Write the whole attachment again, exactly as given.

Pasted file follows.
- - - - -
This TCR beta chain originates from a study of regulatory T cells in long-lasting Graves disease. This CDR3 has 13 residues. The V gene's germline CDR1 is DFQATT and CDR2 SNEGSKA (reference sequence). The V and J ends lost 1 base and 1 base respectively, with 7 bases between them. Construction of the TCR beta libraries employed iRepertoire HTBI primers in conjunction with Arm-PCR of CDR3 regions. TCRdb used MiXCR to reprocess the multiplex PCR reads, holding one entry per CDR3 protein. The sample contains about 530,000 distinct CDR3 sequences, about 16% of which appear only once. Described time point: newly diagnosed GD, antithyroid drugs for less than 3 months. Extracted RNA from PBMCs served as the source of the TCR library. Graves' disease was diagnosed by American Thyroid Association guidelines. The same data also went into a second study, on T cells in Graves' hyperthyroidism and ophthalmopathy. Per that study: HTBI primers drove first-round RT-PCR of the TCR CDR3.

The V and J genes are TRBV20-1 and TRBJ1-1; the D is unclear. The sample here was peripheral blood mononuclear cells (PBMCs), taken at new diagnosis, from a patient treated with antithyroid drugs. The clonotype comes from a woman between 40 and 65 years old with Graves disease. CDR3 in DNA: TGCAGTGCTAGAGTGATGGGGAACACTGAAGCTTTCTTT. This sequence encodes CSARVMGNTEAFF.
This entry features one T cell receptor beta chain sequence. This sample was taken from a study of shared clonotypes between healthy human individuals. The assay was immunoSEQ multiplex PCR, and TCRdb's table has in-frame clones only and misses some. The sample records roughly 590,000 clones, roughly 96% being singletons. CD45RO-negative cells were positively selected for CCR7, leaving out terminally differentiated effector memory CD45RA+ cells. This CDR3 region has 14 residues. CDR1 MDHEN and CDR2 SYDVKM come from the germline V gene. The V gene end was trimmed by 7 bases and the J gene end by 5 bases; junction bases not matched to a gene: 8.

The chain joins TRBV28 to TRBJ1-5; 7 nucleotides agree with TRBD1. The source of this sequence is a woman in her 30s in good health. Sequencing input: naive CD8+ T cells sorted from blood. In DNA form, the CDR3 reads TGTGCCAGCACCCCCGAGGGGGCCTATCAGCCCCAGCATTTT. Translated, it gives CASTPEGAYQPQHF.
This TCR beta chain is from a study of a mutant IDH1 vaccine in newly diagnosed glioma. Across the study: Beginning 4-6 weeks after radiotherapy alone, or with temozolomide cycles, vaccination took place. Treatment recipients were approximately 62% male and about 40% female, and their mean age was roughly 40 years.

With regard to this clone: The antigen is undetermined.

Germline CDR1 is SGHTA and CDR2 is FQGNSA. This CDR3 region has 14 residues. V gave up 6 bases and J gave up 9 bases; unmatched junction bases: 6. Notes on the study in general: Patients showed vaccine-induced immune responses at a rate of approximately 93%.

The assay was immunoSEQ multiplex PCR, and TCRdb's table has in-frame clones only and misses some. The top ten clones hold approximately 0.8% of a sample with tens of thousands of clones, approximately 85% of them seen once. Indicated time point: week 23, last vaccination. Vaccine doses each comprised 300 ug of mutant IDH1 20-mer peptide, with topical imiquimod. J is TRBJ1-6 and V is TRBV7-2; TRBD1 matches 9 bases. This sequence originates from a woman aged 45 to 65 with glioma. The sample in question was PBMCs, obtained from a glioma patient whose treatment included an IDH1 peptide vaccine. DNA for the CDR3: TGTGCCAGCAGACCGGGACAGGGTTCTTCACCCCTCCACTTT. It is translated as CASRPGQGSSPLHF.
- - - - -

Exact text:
This TCR beta chain originates from a study of regulatory T cells in long-lasting Graves disease. This CDR3 has 13 residues. The V gene's germline CDR1 is DFQATT and CDR2 SNEGSKA (reference sequence). The V and J ends lost 1 base and 1 base respectively, with 7 bases between them. Construction of the TCR beta libraries employed iRepertoire HTBI primers in conjunction with Arm-PCR of CDR3 regions. TCRdb used MiXCR to reprocess the multiplex PCR reads, holding one entry per CDR3 protein. The sample contains about 530,000 distinct CDR3 sequences, about 16% of which appear only once. Described time point: newly diagnosed GD, antithyroid drugs for less than 3 months. Extracted RNA from PBMCs served as the source of the TCR library. Graves' disease was diagnosed by American Thyroid Association guidelines. The same data also went into a second study, on T cells in Graves' hyperthyroidism and ophthalmopathy. Per that study: HTBI primers drove first-round RT-PCR of the TCR CDR3.

The V and J genes are TRBV20-1 and TRBJ1-1; the D is unclear. The sample here was peripheral blood mononuclear cells (PBMCs), taken at new diagnosis, from a patient treated with antithyroid drugs. The clonotype comes from a woman between 40 and 65 years old with Graves disease. CDR3 in DNA: TGCAGTGCTAGAGTGATGGGGAACACTGAAGCTTTCTTT. This sequence encodes CSARVMGNTEAFF.
This entry features one T cell receptor beta chain sequence. This sample was taken from a study of shared clonotypes between healthy human individuals. The assay was immunoSEQ multiplex PCR, and TCRdb's table has in-frame clones only and misses some. The sample records roughly 590,000 clones, roughly 96% being singletons. CD45RO-negative cells were positively selected for CCR7, leaving out terminally differentiated effector memory CD45RA+ cells. This CDR3 region has 14 residues. CDR1 MDHEN and CDR2 SYDVKM come from the germline V gene. The V gene end was trimmed by 7 bases and the J gene end by 5 bases; junction bases not matched to a gene: 8.

The chain joins TRBV28 to TRBJ1-5; 7 nucleotides agree with TRBD1. The source of this sequence is a woman in her 30s in good health. Sequencing input: naive CD8+ T cells sorted from blood. In DNA form, the CDR3 reads TGTGCCAGCACCCCCGAGGGGGCCTATCAGCCCCAGCATTTT. Translated, it gives CASTPEGAYQPQHF.
This TCR beta chain is from a study of a mutant IDH1 vaccine in newly diagnosed glioma. Across the study: Beginning 4-6 weeks after radiotherapy alone, or with temozolomide cycles, vaccination took place. Treatment recipients were approximately 62% male and about 40% female, and their mean age was roughly 40 years.

With regard to this clone: The antigen is undetermined.

Germline CDR1 is SGHTA and CDR2 is FQGNSA. This CDR3 region has 14 residues. V gave up 6 bases and J gave up 9 bases; unmatched junction bases: 6. Notes on the study in general: Patients showed vaccine-induced immune responses at a rate of approximately 93%.

The assay was immunoSEQ multiplex PCR, and TCRdb's table has in-frame clones only and misses some. The top ten clones hold approximately 0.8% of a sample with tens of thousands of clones, approximately 85% of them seen once. Indicated time point: week 23, last vaccination. Vaccine doses each comprised 300 ug of mutant IDH1 20-mer peptide, with topical imiquimod. J is TRBJ1-6 and V is TRBV7-2; TRBD1 matches 9 bases. This sequence originates from a woman aged 45 to 65 with glioma. The sample in question was PBMCs, obtained from a glioma patient whose treatment included an IDH1 peptide vaccine. DNA for the CDR3: TGTGCCAGCAGACCGGGACAGGGTTCTTCACCCCTCCACTTT. It is translated as CASRPGQGSSPLHF.